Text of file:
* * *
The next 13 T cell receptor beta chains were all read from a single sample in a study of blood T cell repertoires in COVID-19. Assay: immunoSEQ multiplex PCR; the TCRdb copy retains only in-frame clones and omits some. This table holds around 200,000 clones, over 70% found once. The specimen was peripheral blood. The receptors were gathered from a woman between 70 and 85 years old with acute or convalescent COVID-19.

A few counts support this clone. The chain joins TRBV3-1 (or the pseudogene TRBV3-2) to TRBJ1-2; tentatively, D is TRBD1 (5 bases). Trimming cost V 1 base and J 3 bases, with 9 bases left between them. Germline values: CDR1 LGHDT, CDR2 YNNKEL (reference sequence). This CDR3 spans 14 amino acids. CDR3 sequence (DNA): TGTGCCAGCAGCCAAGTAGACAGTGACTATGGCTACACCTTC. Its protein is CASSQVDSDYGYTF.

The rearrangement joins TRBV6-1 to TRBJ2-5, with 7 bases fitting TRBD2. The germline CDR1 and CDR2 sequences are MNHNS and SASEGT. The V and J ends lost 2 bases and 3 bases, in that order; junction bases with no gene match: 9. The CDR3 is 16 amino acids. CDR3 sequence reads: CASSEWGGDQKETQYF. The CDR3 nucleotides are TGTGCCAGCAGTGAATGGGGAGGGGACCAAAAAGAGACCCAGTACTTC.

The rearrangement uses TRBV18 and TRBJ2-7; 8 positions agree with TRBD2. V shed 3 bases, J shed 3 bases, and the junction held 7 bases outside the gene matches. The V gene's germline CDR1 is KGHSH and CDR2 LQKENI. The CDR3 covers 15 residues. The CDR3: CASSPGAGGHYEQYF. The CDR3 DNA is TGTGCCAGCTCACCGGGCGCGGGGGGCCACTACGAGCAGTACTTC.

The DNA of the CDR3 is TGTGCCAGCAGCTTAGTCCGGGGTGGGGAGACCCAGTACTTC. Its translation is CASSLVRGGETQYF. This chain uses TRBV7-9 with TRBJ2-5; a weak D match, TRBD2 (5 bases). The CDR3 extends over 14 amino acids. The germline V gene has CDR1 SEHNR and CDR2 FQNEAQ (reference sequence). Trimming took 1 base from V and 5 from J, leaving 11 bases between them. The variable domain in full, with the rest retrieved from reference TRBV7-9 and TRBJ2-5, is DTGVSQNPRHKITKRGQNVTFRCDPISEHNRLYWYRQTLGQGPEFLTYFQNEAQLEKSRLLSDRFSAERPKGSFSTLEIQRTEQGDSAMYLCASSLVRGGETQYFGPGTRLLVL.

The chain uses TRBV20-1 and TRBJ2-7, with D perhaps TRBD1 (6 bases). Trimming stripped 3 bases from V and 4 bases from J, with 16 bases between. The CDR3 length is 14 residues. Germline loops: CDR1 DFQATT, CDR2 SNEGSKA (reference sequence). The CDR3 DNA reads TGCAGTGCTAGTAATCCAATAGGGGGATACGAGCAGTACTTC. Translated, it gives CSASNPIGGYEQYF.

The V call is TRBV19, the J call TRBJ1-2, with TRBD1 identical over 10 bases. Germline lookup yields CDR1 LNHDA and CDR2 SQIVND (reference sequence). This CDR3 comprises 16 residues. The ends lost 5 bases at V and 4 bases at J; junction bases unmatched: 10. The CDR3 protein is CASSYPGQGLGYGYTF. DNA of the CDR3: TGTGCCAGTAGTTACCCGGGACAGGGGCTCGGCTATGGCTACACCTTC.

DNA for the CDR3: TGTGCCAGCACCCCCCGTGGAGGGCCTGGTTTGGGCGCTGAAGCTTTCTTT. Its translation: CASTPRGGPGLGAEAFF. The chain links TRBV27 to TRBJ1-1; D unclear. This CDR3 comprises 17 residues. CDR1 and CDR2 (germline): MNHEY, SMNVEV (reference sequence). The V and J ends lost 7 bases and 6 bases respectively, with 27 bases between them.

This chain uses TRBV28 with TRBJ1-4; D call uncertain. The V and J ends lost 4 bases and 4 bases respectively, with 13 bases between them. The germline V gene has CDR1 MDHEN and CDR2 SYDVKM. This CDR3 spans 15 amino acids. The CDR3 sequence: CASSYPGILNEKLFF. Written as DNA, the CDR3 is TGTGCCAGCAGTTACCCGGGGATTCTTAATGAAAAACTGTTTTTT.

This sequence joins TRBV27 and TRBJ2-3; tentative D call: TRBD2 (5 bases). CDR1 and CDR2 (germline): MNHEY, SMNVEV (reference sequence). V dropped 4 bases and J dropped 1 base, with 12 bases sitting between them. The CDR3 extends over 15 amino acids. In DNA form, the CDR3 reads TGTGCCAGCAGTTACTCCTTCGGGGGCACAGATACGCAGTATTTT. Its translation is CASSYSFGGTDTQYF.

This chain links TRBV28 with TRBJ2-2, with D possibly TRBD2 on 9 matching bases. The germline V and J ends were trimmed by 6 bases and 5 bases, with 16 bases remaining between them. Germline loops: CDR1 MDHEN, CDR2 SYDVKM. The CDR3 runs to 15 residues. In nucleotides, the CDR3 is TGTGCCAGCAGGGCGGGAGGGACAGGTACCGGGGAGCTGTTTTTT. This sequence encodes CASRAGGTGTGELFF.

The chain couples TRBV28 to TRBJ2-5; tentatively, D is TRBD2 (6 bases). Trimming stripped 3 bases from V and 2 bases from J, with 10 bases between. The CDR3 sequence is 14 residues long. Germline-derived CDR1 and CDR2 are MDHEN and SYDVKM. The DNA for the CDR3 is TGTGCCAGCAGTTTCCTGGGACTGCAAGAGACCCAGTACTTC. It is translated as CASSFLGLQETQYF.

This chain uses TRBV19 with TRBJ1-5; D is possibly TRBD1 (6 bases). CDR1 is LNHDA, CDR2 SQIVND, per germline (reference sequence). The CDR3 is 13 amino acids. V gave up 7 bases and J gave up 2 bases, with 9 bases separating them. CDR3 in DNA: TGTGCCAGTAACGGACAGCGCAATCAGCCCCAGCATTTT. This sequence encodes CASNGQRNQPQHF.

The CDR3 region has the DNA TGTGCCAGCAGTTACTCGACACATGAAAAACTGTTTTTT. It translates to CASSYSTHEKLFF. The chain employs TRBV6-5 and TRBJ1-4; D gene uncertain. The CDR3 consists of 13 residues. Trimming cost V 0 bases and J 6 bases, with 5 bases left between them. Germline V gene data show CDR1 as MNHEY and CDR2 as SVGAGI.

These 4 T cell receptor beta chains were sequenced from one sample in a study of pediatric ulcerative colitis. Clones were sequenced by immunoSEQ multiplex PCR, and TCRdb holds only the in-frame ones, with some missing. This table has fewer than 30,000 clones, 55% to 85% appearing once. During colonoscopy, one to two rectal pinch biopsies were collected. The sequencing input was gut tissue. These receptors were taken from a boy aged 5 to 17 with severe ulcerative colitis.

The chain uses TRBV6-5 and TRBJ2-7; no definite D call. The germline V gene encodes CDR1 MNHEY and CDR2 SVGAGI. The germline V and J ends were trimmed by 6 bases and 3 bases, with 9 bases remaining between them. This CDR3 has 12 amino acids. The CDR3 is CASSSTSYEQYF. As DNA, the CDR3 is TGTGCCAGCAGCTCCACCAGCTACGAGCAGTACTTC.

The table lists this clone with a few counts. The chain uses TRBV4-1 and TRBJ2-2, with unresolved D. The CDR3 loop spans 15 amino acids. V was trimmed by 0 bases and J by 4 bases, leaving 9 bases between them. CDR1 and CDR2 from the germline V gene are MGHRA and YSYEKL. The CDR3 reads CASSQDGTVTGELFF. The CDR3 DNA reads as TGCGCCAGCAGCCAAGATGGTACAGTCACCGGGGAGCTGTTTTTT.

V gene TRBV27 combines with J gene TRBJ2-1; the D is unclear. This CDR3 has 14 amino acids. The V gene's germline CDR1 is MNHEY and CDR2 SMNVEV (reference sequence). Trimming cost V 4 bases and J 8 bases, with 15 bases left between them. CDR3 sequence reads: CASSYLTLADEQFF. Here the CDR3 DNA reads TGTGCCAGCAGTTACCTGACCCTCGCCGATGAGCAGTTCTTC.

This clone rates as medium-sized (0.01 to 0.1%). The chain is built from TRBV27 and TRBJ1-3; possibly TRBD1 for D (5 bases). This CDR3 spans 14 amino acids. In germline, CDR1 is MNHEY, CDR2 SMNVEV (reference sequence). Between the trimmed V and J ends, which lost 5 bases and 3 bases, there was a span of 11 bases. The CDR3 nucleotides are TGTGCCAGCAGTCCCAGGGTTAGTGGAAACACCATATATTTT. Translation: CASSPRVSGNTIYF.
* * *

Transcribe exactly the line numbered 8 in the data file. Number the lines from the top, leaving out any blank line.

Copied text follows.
DNA for the CDR3: TGTGCCAGCACCCCCCGTGGAGGGCCTGGTTTGGGCGCTGAAGCTTTCTTT. Its translation: CASTPRGGPGLGAEAFF. The chain links TRBV27 to TRBJ1-1; D unclear. This CDR3 comprises 17 residues. CDR1 and CDR2 (germline): MNHEY, SMNVEV (reference sequence). The V and J ends lost 7 bases and 6 bases respectively, with 27 bases between them.